In a prior Cooperative Tax Post, we discussed the Service’s trend of permitting cooperatives to satisfy notification requirements of Subchapter T by modern transmission methods. In this recent private letter ruling, the Service permitted a cooperative to obtain patrons’ written consent for qualified written notices of allocation (“QWNAs”) by checking a box on its website.
Cooperative is a global farmers cooperative under Subchapter T. It operates a grain marketing and agricultural supply cooperative. In the past, Cooperative obtained its patrons’ consent to recognize patronage dividends as taxable income (“Consent”) through written consent forms. When they applied to become patrons of Cooperative, applicants signed and submitted a Patronage Application and Eligibility Form, on which the applicant agreed comply with the Consent provisions of the bylaws.
Proposal for Digital Consent Procedures
Under a plan to streamline processes and gain efficiencies, Cooperative sought to make its Consent progress online. As a first stage, applicants will be able to print out the form, execute it, and mail a copy to Cooperative.
As a second stage, Cooperative will make the Consent process fully digital, simply by checking a box on Cooperative’s website. The Consent provision associated with the checkbox states:
CONSENT — By checking this box, entering my typed name below, and submitting this form, I consent to include in my gross income for federal income tax purposes in the year of receipt in the manner provided in Section 1385(a) of the Internal Revenue Code the stated dollar amount of each written notice of allocation which I receive from [Cooperative] and its successors with respect to my patronage occurring during the current and all subsequent taxable years. This consent does not apply to any written notices of allocation labeled “nonqualified.” Under Section 1385(b), written notices of allocation attributable to personal, living or family items and those properly taken into account as an adjustment to basis of property need not be included in gross income. This written consent shall be revocable by me in writing at any time. I also acknowledge receipt of the [Cooperative] Consent Bylaw and Statement of Significance set forth below, which provide additional information about my consent.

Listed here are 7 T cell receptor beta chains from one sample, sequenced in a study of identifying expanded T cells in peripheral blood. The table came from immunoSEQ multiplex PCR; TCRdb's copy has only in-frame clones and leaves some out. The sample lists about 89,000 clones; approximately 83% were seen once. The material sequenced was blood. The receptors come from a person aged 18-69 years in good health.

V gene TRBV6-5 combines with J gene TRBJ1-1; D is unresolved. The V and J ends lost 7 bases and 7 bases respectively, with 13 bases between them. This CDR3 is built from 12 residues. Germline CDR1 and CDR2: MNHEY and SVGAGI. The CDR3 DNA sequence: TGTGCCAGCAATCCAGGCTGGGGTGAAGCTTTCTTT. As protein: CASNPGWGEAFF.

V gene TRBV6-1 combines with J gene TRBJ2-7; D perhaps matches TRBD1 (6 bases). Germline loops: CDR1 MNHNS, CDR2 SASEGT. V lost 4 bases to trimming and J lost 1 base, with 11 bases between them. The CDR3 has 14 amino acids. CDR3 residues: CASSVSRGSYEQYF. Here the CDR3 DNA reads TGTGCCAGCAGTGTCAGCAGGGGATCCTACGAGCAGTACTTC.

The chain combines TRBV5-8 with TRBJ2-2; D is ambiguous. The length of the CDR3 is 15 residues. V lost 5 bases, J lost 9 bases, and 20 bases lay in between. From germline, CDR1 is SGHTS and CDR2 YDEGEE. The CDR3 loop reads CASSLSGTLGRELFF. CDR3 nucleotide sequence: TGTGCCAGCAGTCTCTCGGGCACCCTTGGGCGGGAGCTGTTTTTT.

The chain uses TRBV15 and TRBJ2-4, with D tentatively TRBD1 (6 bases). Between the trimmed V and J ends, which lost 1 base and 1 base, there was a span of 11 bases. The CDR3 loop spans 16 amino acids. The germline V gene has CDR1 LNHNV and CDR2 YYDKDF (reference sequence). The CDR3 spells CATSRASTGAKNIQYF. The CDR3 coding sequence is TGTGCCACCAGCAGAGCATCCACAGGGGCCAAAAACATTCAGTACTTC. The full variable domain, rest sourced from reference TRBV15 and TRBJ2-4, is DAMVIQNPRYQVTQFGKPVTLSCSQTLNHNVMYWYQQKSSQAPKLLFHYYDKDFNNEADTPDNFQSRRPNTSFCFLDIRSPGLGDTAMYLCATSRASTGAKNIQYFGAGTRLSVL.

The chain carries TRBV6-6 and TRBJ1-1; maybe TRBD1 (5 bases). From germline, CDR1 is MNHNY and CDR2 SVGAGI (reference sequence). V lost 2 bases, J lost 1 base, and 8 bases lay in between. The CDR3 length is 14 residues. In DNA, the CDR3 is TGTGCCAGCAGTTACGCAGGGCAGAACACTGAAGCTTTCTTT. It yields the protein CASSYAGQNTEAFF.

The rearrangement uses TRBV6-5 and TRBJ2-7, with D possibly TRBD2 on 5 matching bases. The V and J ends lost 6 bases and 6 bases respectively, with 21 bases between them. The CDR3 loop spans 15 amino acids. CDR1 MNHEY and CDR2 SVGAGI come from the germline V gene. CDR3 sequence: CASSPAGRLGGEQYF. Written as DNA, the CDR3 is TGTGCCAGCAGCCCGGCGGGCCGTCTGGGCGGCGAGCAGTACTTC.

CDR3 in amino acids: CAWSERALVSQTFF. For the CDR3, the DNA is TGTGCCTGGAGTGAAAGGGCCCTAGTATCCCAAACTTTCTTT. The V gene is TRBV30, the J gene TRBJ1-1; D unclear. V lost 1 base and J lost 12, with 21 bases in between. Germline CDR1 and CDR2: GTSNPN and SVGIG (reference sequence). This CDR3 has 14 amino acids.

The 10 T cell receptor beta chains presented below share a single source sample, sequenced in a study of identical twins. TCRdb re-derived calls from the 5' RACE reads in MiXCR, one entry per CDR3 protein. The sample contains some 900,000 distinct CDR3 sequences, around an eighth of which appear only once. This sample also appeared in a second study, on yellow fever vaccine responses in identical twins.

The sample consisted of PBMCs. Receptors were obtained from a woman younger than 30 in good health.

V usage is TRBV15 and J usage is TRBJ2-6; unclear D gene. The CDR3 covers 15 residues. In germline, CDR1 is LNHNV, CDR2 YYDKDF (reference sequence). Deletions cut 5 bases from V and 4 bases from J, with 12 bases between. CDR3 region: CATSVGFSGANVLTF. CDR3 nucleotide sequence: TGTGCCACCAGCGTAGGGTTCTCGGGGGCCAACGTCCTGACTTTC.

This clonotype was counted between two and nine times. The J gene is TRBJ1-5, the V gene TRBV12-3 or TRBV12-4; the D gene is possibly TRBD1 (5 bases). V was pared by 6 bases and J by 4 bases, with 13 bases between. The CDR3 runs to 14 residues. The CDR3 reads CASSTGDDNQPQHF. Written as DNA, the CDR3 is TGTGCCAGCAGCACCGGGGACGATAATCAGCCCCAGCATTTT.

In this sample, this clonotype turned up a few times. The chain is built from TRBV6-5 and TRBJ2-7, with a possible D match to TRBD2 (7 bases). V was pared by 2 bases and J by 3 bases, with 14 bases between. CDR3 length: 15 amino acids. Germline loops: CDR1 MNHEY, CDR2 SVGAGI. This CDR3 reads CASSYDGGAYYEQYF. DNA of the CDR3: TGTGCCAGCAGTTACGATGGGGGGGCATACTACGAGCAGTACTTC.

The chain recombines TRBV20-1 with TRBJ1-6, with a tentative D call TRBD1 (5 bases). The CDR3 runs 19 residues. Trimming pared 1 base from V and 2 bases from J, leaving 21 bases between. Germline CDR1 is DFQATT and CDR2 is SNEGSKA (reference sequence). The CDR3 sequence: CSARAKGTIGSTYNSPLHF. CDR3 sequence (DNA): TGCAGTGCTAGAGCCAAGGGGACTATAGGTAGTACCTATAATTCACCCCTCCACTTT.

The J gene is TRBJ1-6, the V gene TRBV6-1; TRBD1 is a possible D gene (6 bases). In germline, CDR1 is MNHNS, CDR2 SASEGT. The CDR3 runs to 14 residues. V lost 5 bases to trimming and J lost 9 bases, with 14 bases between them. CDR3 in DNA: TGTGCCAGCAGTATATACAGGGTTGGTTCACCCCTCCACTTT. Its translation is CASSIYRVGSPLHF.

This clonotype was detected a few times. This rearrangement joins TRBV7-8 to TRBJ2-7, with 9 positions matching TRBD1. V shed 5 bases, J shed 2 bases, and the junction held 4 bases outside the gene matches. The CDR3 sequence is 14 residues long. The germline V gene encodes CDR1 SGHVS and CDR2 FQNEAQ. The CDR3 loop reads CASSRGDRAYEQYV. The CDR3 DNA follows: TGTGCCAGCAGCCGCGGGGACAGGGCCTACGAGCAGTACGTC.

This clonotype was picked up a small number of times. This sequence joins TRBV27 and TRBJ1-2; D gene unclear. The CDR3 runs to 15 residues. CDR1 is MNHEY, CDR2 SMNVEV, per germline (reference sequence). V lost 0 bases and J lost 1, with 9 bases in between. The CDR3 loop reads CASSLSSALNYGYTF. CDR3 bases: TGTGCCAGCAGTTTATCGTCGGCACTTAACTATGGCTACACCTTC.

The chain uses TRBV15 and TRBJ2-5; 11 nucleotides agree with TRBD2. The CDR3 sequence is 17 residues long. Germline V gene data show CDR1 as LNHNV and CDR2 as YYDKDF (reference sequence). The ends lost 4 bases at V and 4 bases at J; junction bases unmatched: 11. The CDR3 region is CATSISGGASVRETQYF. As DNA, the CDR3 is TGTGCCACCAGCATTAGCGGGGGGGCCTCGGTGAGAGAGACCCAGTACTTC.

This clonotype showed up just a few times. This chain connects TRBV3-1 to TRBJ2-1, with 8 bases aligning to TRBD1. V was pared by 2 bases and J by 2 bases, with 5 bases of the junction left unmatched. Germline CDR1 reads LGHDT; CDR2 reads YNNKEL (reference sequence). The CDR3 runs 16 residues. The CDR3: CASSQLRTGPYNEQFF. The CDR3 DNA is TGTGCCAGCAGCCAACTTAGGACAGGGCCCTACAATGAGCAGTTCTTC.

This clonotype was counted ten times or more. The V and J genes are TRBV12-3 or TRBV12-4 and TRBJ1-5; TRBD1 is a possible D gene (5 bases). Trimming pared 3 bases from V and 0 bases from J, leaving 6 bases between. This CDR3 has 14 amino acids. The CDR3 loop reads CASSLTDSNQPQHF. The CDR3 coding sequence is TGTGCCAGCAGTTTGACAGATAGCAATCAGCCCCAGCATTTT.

After checking the box, the applicant must date and “sign” the form by typing his or her name in the signature line. Importantly, the form has additional security features that require the form to be fully completed and “signed” by the applicants.
Does the Digital Process Comply with Subchapter T’s “Written Consent” Requirement?
Under Subchapter T, cooperatives have the ability to deduct patronage-dividend deductions for QWNAs. I.R.C. § 1382(b)(1). To qualify as a QWNA, a written notice must either (i) be redeemed in cash during a certain period or (ii) be subject to the written consent of a patron to account for the QWNA as taxable income in the year of receipt (“Written Consent”). I.R.C. § 1388(c)(1)(B). No specific form is required to qualify as a Written Consent. Treas. Reg. § 1.1388-1(c)(3).
But the Code does not give any more specificity on the “written” aspect of Written Consent. Cooperative asked whether this requirement would include consent through its new Consent procedures through its website.
The Service reviewed the history of Subchapter T, noting it was enacted before the computer age. It looked to usage of “written” in other sections of the Code, many of which authorize the transmission of written notices by email. It also reviewed the varying practices of cooperative patrons in transmitting their written consent, which has included delivery at annual meetings, home visits by employees, and special delivery. Finally, it acknowledged the trend in federal laws to permit digital signatures and transmission of written authorizations and consents by email.
As a result, the new procedures designed to obtain patrons’ Consent through Cooperative’s website resulted in satisfaction of the Written Consent requirement.
View this Cooperative Tax Brief in the traditional PDF format.